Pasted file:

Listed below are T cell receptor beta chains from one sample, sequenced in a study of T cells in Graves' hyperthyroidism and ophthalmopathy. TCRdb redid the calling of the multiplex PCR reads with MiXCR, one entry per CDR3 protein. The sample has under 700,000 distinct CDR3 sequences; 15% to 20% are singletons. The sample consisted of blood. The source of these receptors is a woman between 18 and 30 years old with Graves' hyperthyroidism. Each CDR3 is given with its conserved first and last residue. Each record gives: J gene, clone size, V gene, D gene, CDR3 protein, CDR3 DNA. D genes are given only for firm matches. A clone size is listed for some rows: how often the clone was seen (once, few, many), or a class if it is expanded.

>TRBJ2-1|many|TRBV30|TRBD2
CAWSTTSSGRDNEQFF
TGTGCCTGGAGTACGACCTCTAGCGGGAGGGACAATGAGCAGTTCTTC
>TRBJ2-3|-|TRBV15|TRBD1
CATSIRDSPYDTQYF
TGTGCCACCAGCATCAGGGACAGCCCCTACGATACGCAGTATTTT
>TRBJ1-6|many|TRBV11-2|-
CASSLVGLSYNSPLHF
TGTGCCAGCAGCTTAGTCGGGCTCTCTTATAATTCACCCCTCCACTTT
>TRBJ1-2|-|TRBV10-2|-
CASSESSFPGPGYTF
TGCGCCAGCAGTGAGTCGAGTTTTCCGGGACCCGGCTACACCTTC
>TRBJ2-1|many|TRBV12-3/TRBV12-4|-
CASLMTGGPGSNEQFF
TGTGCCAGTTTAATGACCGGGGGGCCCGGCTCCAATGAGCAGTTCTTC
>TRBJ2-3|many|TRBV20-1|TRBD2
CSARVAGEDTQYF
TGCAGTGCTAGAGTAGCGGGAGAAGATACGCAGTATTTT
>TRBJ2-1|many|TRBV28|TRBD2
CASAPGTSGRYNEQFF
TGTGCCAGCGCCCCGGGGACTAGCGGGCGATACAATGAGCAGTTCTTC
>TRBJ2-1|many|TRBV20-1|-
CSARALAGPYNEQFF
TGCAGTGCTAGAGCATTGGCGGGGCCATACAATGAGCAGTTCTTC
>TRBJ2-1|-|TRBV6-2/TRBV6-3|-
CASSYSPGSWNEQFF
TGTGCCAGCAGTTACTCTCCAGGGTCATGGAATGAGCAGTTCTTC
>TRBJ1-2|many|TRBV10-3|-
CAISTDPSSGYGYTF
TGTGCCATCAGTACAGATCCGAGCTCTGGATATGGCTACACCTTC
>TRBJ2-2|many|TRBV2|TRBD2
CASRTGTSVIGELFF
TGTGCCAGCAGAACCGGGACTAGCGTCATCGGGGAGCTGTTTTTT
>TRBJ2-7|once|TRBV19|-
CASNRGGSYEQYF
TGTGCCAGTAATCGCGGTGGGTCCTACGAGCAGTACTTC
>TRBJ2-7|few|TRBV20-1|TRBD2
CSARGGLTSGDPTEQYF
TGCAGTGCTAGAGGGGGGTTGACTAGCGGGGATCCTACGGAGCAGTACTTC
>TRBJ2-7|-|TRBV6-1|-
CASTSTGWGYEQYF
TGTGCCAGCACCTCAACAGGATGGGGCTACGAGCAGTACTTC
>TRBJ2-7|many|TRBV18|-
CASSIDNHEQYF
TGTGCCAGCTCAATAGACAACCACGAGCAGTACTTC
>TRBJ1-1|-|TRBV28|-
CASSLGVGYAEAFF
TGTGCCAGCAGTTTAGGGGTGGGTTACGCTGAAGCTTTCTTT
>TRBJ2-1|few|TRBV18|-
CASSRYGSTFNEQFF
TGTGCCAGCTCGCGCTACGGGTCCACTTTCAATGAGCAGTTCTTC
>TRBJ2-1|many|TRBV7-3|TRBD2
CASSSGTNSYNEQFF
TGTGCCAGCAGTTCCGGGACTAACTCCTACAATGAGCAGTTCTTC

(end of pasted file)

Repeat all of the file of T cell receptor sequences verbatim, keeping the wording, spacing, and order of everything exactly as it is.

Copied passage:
Listed below are T cell receptor beta chains from one sample, sequenced in a study of T cells in Graves' hyperthyroidism and ophthalmopathy. TCRdb redid the calling of the multiplex PCR reads with MiXCR, one entry per CDR3 protein. The sample has under 700,000 distinct CDR3 sequences; 15% to 20% are singletons. The sample consisted of blood. The source of these receptors is a woman between 18 and 30 years old with Graves' hyperthyroidism. Each CDR3 is given with its conserved first and last residue. Each record gives: J gene, clone size, V gene, D gene, CDR3 protein, CDR3 DNA. D genes are given only for firm matches. A clone size is listed for some rows: how often the clone was seen (once, few, many), or a class if it is expanded.

>TRBJ2-1|many|TRBV30|TRBD2
CAWSTTSSGRDNEQFF
TGTGCCTGGAGTACGACCTCTAGCGGGAGGGACAATGAGCAGTTCTTC
>TRBJ2-3|-|TRBV15|TRBD1
CATSIRDSPYDTQYF
TGTGCCACCAGCATCAGGGACAGCCCCTACGATACGCAGTATTTT
>TRBJ1-6|many|TRBV11-2|-
CASSLVGLSYNSPLHF
TGTGCCAGCAGCTTAGTCGGGCTCTCTTATAATTCACCCCTCCACTTT
>TRBJ1-2|-|TRBV10-2|-
CASSESSFPGPGYTF
TGCGCCAGCAGTGAGTCGAGTTTTCCGGGACCCGGCTACACCTTC
>TRBJ2-1|many|TRBV12-3/TRBV12-4|-
CASLMTGGPGSNEQFF
TGTGCCAGTTTAATGACCGGGGGGCCCGGCTCCAATGAGCAGTTCTTC
>TRBJ2-3|many|TRBV20-1|TRBD2
CSARVAGEDTQYF
TGCAGTGCTAGAGTAGCGGGAGAAGATACGCAGTATTTT
>TRBJ2-1|many|TRBV28|TRBD2
CASAPGTSGRYNEQFF
TGTGCCAGCGCCCCGGGGACTAGCGGGCGATACAATGAGCAGTTCTTC
>TRBJ2-1|many|TRBV20-1|-
CSARALAGPYNEQFF
TGCAGTGCTAGAGCATTGGCGGGGCCATACAATGAGCAGTTCTTC
>TRBJ2-1|-|TRBV6-2/TRBV6-3|-
CASSYSPGSWNEQFF
TGTGCCAGCAGTTACTCTCCAGGGTCATGGAATGAGCAGTTCTTC
>TRBJ1-2|many|TRBV10-3|-
CAISTDPSSGYGYTF
TGTGCCATCAGTACAGATCCGAGCTCTGGATATGGCTACACCTTC
>TRBJ2-2|many|TRBV2|TRBD2
CASRTGTSVIGELFF
TGTGCCAGCAGAACCGGGACTAGCGTCATCGGGGAGCTGTTTTTT
>TRBJ2-7|once|TRBV19|-
CASNRGGSYEQYF
TGTGCCAGTAATCGCGGTGGGTCCTACGAGCAGTACTTC
>TRBJ2-7|few|TRBV20-1|TRBD2
CSARGGLTSGDPTEQYF
TGCAGTGCTAGAGGGGGGTTGACTAGCGGGGATCCTACGGAGCAGTACTTC
>TRBJ2-7|-|TRBV6-1|-
CASTSTGWGYEQYF
TGTGCCAGCACCTCAACAGGATGGGGCTACGAGCAGTACTTC
>TRBJ2-7|many|TRBV18|-
CASSIDNHEQYF
TGTGCCAGCTCAATAGACAACCACGAGCAGTACTTC
>TRBJ1-1|-|TRBV28|-
CASSLGVGYAEAFF
TGTGCCAGCAGTTTAGGGGTGGGTTACGCTGAAGCTTTCTTT
>TRBJ2-1|few|TRBV18|-
CASSRYGSTFNEQFF
TGTGCCAGCTCGCGCTACGGGTCCACTTTCAATGAGCAGTTCTTC
>TRBJ2-1|many|TRBV7-3|TRBD2
CASSSGTNSYNEQFF
TGTGCCAGCAGTTCCGGGACTAACTCCTACAATGAGCAGTTCTTC